we don't need to change how we do conservation, we need to change why we do it

Young Buddha Meets Old Buddha, Part-2: What the Tree of Knowledge can Learn from the Tree of Life

A short selection from Essay Forty-six in Darwin, Dogen, and the Extremophile Choice.

9 … God caused to spring up … the tree of life and the tree of the knowledge of good and evil in the middle of the garden …

16 … Then God gave the man this admonition, “You may eat indeed of all the trees in the garden. [Author’s note: She said this in a time of innocence that ended in self-knowledge and the invention of the plough.]

17 Nevertheless of the tree of the knowledge of good and evil you are not to eat …”

—Book of Genesis, chapter two [1]

The fruit of an ontogenic tree must disperse. In other words, it must fall, or be eaten for its nutritional value (and not for the DNA information it holds), for only then can it return seed stock (perhaps a little modified) from its genepool design-space to take its expressed and speci-fied place on a non-seeding, non-aging, non-perishing phylogenic Tree of Life.

***

Knowing about Darwin’s tree of life can help us to see why a creator would say, “from the tree of [judgements] you are not to eat”. When we cling to a belief, even though hypotheses are all the thinking mind can deliver, we are trying to ‘finalize’ that which is already timeless because it changes. Like this Eden myth, which now becomes a lesson telling us it’s OK to make the occasional judgement call, but identifying with our choice out of desire or fear means an attitude “claiming the knowledge of good and evil” is at work. That is, we are being judgemental. So how do we get at the root of our fearful and needy confusion in order to eradicate this species-original “sin”?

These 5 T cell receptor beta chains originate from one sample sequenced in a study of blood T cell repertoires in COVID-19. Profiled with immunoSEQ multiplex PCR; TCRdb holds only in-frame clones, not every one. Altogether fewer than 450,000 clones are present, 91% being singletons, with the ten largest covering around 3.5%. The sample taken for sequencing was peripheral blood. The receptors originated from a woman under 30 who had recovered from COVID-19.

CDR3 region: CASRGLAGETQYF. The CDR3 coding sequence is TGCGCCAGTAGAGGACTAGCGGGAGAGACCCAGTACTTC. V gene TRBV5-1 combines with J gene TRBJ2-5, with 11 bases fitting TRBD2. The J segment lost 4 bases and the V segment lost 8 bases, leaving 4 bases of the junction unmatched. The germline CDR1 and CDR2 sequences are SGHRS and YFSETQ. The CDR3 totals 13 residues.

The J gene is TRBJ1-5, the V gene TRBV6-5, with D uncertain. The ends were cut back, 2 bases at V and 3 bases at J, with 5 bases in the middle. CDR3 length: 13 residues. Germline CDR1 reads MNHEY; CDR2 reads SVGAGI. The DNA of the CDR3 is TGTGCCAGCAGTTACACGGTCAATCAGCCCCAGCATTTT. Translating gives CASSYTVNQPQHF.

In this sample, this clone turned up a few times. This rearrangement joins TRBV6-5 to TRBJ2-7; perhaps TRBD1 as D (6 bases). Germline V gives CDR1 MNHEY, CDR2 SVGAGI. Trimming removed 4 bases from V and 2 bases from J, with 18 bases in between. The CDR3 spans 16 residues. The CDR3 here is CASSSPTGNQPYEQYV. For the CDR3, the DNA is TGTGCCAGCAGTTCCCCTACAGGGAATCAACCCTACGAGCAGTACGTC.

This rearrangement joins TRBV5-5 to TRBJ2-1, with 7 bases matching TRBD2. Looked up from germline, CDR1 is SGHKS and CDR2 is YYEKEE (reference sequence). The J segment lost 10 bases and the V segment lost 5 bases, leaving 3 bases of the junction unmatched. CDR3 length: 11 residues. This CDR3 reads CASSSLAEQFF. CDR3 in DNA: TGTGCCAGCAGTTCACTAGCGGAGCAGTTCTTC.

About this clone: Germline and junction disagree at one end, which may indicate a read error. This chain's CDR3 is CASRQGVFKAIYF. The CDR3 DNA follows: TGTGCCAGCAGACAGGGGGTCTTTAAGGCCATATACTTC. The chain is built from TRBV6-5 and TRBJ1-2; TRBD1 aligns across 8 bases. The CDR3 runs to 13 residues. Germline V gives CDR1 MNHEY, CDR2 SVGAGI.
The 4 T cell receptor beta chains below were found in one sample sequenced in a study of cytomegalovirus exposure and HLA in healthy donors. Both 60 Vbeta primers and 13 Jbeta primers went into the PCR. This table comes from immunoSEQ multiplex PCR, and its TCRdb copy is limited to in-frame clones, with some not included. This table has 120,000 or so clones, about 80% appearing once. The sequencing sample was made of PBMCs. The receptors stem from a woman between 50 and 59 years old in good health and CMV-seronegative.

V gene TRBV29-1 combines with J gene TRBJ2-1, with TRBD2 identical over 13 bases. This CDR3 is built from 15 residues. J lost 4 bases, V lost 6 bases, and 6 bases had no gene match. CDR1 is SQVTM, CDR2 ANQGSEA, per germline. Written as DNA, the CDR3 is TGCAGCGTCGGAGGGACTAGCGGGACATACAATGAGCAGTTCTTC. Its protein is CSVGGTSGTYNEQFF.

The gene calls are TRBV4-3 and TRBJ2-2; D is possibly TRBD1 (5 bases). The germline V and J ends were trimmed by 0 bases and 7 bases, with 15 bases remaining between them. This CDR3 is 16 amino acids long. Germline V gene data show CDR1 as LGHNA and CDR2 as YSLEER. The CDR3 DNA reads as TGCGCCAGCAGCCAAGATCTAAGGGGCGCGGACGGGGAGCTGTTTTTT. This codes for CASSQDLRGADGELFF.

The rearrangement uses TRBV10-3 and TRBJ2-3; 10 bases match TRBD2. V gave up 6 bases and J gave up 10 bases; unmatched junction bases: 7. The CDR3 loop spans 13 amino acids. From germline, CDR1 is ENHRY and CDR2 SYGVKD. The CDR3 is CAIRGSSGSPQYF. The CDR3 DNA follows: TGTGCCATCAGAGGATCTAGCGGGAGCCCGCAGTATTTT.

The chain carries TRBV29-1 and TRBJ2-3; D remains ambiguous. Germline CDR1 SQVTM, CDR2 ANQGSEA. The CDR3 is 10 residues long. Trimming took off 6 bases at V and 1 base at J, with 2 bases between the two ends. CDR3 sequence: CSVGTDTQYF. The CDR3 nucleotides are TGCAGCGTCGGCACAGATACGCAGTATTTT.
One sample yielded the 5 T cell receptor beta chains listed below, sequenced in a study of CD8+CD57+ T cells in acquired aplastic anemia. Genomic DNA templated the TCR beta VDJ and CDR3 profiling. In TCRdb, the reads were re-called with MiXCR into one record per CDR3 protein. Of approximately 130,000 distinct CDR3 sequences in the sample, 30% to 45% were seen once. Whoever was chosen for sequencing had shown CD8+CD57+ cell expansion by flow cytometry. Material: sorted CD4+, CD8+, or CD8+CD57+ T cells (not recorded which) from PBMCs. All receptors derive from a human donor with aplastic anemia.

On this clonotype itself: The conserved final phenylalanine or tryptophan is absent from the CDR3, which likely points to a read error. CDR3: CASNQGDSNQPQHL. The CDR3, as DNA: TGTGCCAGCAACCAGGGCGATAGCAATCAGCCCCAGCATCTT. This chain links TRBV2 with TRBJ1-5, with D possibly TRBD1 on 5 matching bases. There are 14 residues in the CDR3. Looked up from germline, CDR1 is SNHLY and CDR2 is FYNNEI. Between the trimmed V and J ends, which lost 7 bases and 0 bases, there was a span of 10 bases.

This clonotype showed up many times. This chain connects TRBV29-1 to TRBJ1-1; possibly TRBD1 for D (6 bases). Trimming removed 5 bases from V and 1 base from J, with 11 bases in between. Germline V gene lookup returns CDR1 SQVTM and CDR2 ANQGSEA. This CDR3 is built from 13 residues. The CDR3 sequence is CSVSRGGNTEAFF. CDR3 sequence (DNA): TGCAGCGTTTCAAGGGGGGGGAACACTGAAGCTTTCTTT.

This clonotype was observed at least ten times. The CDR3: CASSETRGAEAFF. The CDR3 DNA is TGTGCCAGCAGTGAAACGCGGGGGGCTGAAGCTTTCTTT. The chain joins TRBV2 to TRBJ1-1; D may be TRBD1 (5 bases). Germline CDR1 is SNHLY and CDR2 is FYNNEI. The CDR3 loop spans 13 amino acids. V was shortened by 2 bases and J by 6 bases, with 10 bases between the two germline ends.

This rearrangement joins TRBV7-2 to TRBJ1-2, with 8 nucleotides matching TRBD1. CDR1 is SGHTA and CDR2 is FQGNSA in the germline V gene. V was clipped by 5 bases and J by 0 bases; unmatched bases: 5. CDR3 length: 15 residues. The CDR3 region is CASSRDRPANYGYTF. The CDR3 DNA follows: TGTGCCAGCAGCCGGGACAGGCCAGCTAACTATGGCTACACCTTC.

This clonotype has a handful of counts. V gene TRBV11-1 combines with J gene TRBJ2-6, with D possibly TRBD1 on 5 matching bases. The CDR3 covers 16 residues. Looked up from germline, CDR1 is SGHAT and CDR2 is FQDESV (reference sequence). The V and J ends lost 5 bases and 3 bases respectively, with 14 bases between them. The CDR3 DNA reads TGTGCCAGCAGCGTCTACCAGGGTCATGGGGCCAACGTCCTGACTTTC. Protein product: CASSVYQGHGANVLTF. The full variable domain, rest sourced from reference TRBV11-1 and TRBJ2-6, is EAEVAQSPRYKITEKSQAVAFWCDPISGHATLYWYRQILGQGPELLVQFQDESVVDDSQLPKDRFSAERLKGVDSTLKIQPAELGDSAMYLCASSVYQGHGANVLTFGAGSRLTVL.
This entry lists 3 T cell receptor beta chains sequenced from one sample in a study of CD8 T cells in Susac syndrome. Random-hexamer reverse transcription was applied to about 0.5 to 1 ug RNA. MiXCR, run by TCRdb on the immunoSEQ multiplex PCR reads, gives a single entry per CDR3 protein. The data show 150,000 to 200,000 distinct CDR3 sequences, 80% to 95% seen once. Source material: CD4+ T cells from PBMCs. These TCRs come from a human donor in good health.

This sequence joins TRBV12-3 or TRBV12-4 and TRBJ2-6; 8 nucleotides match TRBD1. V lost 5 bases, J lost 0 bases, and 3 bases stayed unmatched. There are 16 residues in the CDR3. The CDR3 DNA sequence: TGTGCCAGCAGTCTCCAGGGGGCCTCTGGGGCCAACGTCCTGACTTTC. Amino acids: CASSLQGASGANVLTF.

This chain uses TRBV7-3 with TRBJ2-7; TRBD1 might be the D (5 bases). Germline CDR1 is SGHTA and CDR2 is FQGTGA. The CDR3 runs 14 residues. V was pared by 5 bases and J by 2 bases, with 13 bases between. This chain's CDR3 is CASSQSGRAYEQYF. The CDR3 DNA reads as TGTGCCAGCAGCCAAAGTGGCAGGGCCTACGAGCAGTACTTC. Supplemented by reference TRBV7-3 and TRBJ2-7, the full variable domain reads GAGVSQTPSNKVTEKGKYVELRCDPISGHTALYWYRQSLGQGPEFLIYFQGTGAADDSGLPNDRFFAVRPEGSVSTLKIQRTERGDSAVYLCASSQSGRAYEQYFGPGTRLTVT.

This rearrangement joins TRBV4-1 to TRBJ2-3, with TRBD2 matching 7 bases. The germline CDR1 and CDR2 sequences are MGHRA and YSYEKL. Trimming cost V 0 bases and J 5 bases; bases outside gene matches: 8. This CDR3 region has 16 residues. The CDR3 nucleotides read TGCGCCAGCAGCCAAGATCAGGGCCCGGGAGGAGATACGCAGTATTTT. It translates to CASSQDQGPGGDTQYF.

The Darwinian Zen version of the creator’s command tells us we must become familiar with our own ‘judgement trees’, and to do this we must take up a tradition of practice: we must look deep inside our ever-changing bodyminds, and learn to catch this rejecting of ‘phylogenic’ change, this settling for unvaried, unexamined, ‘propagation’. The daily choices come and go, but for the ‘tree’ to remain immortal it must not, it-self, ‘set seed’.

***

It is only here, in the eternal present, that a thought’s or an emotion’s immediate use can be properly distinguished. But if we spend all our time there, where grand propositional sketches are ‘realized’ by, and the life-preserving emotions are readily misinformed by, their more subtle embodiment, then our creative picking at illusion, our verbal ‘mastication’ of concept, becomes naturally reinforced until a stifling finality is achieved. Flourishing dreams become judgementally extracted, and ‘finally’ embodied, when they are verbally chewed and then ‘swallowed’; thus metabolizing our passing thoughts to sustain a lonely, fully in-formed, and fabulously immutable, but ultimately make-believe, self.

OK, that’s a bit tricky, so let me try to bring it down to earth. When we “think outside the box”, what is this “box”? Meditation teaches us our thinking is ‘sticky’ — we’re afraid to let go of our thoughts the way Nature lets go of its organisms because, since they are of the same nature as our overt actions, being essentially covert rehearsals, we ‘identify’ with them. And in our self-defensiveness we refuse to ‘commit’ them to a critical, culture-genic, interrogation.

So let’s be cautious even here: when I say “this is what it means to be human”, you should know I don’t mean any of this to be final, proclaiming a mere ‘seed’ to be immortal. I don’t want a monster to rise out of this fragmenting, and literally disembodied, text.

Notes:

1. “Moses” (the Yahwist tradition). 1968. Genesis, various trans., in Alexander Jones, ed., The Jerusalem Bible, Reader’s Edition Garden City, NY: Doubleday & Company, p. 6.

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